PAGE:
The Words I Use . . .
#108 Friends or Foes?
I’m “out of the office” from Jan. 31st to Feb.10th. My daughter, grandson, his wife, and - yes - my great-granddaughter are going on a cruise to the Mexican Rivera. I’ve scheduled articles for publication but may not be available for comments and emails during that time.
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There is an old saying that says
SPOILER ALERT: As the song goes,“it ain’t necessarily so.” Long after cuts and bruises heal physically, wounds and scars from words - especially my words - linger and harm.
In the article, Self Critic or Self Coach, I explained that
Self-talk has two faces. One face is the “critic.” This negative self-talk is more likely to emerge when someone makes a mistake or works on something challenging. The second face is “the coach.” This positive self-talk occurs when a person succeeds.
Conversations with yourself can be a powerful stepping stone or a significant obstacle to reaching your goals.
Those conversations refer to peoples’ inner voice - a voice that many are unaware of but it’s there. Mine goes non-stop. It combines conscious thoughts with built-in beliefs and biases that create an ongoing internal monologue.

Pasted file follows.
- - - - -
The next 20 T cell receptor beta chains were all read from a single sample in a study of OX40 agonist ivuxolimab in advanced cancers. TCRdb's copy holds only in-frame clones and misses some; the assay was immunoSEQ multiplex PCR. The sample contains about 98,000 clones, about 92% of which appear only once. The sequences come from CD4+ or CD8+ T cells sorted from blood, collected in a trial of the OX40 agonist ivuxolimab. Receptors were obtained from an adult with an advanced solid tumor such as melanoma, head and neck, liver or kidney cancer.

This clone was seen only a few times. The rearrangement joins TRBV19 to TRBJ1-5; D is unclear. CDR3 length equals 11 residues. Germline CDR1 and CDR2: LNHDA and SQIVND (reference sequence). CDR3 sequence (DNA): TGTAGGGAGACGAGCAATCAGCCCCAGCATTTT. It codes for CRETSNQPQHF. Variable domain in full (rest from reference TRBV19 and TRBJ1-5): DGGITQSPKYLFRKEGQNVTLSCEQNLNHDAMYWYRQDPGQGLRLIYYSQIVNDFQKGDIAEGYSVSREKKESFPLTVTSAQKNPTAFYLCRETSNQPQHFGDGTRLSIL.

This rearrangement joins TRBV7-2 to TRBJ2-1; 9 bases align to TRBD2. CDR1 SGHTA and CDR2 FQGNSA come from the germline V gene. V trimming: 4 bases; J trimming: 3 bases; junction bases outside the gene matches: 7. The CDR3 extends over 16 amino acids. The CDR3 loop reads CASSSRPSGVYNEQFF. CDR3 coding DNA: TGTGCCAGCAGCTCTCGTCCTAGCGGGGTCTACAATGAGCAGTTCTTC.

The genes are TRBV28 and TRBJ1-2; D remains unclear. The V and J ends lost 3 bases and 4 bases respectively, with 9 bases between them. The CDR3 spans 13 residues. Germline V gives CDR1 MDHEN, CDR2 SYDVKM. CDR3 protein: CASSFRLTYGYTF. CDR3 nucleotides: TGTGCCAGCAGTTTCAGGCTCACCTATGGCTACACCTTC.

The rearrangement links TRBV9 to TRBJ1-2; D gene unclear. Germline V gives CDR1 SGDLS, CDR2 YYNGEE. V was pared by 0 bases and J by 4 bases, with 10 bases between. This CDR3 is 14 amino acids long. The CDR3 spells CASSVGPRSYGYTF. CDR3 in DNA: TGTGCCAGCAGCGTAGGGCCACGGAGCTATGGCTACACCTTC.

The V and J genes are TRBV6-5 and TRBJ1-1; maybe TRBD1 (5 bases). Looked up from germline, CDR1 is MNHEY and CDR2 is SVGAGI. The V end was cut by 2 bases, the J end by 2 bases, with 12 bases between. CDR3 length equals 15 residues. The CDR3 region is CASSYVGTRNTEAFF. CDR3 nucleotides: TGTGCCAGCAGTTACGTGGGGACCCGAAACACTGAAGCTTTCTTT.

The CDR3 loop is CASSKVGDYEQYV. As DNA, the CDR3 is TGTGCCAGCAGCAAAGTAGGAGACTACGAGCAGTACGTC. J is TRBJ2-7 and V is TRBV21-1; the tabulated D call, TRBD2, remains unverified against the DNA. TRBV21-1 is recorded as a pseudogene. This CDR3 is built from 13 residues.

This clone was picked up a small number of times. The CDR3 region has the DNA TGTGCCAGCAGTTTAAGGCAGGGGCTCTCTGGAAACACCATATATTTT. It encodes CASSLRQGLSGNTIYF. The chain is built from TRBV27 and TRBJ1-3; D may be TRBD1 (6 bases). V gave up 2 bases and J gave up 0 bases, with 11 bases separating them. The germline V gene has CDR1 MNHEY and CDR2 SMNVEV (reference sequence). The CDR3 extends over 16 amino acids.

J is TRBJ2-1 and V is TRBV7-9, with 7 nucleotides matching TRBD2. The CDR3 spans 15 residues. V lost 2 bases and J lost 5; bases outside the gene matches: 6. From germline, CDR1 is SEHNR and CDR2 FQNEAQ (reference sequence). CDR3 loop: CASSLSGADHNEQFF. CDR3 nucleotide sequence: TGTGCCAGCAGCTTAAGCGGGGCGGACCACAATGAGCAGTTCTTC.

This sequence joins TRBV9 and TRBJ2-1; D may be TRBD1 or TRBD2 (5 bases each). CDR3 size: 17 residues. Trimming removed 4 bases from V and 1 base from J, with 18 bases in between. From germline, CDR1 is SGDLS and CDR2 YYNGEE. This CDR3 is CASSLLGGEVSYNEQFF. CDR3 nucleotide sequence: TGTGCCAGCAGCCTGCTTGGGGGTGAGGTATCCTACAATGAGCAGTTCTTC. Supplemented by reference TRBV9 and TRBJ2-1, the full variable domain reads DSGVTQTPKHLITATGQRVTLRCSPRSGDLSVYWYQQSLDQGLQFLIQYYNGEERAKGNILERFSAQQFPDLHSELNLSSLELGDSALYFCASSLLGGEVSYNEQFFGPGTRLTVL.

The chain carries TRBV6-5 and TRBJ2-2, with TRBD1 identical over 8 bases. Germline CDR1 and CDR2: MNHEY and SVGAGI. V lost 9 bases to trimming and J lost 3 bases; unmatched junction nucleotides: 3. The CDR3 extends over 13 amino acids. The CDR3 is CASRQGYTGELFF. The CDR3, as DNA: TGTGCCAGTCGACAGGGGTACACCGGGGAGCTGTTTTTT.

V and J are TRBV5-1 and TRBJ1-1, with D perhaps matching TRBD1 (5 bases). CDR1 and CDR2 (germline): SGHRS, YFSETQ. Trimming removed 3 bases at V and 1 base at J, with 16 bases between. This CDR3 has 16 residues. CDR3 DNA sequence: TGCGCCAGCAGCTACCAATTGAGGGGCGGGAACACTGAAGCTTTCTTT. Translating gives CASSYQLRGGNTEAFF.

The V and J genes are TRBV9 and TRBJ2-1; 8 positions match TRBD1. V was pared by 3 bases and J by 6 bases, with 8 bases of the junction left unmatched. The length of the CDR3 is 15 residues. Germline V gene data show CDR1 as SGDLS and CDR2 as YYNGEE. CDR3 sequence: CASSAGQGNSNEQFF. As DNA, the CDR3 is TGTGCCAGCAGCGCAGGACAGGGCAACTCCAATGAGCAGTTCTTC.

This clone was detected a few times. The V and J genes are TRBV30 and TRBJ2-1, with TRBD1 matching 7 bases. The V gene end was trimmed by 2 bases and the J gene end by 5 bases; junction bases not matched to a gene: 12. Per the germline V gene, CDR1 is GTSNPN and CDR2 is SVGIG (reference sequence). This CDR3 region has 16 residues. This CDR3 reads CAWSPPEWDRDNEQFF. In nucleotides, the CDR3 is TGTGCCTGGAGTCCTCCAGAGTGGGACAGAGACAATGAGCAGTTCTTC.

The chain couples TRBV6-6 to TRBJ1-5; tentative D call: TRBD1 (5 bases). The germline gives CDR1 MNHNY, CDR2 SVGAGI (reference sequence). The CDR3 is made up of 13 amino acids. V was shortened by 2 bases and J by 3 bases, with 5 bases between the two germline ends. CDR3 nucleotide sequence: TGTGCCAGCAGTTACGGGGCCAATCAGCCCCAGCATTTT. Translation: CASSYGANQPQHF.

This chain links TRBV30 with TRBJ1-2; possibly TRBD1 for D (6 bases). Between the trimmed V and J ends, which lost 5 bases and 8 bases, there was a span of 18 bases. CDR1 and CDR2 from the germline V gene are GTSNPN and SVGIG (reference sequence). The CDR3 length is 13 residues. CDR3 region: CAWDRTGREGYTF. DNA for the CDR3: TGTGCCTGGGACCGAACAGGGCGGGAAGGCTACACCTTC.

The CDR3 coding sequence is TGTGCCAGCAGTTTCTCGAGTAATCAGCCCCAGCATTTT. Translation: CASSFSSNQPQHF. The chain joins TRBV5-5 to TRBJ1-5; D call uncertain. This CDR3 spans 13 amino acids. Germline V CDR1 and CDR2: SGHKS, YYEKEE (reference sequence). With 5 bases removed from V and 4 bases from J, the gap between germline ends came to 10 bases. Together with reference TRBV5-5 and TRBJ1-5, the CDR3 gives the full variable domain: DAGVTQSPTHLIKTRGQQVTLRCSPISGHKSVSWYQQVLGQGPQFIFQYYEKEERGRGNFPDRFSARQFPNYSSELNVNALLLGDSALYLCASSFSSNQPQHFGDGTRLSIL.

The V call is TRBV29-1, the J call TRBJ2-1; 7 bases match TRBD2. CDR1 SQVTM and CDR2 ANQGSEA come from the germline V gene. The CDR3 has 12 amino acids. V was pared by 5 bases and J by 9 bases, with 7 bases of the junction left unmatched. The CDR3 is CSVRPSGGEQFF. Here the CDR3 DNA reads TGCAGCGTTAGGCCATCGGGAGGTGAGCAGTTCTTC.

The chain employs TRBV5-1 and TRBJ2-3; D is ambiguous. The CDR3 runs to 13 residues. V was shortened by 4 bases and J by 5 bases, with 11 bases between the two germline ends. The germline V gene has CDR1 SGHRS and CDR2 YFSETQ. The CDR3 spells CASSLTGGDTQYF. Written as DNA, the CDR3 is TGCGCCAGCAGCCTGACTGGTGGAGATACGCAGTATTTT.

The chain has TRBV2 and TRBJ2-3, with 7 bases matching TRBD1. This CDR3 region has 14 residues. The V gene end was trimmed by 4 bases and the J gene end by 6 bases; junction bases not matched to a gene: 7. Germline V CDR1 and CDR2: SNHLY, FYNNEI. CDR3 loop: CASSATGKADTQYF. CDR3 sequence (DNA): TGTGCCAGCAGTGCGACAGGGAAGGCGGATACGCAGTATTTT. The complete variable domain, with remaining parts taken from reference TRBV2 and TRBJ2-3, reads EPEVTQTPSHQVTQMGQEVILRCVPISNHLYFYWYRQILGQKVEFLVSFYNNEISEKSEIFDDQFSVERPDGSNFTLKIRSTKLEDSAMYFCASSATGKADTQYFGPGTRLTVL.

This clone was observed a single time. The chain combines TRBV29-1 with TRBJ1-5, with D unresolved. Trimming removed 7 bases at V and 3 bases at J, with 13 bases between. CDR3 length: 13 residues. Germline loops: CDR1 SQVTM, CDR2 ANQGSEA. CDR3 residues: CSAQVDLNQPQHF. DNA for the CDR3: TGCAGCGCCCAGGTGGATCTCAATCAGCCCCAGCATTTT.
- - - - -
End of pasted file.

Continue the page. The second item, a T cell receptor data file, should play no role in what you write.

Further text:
Self-talk significantly impacts how I feel and what I do. It can be supportive and beneficial - motivating me, or negative - undermining my confidence.
After writing last week’s article, Feeling Blue, I thought about the connection between self-talk and sadness. What caught my intention was that I talked about feeling blue and not accepting reality.
Those words said to readers and me that I was a) having trouble accepting change and that b) I was feeling sad. Was that a supportive, inspiring message? I think not!
Shad Helmstetter is the author of numerous books about self-talk. He explains significant points in the following Youtube video. I’m not recommending or suggesting that you participate in any of his programs - instead, I hope that what he says explains the whys and hows of this vital topic.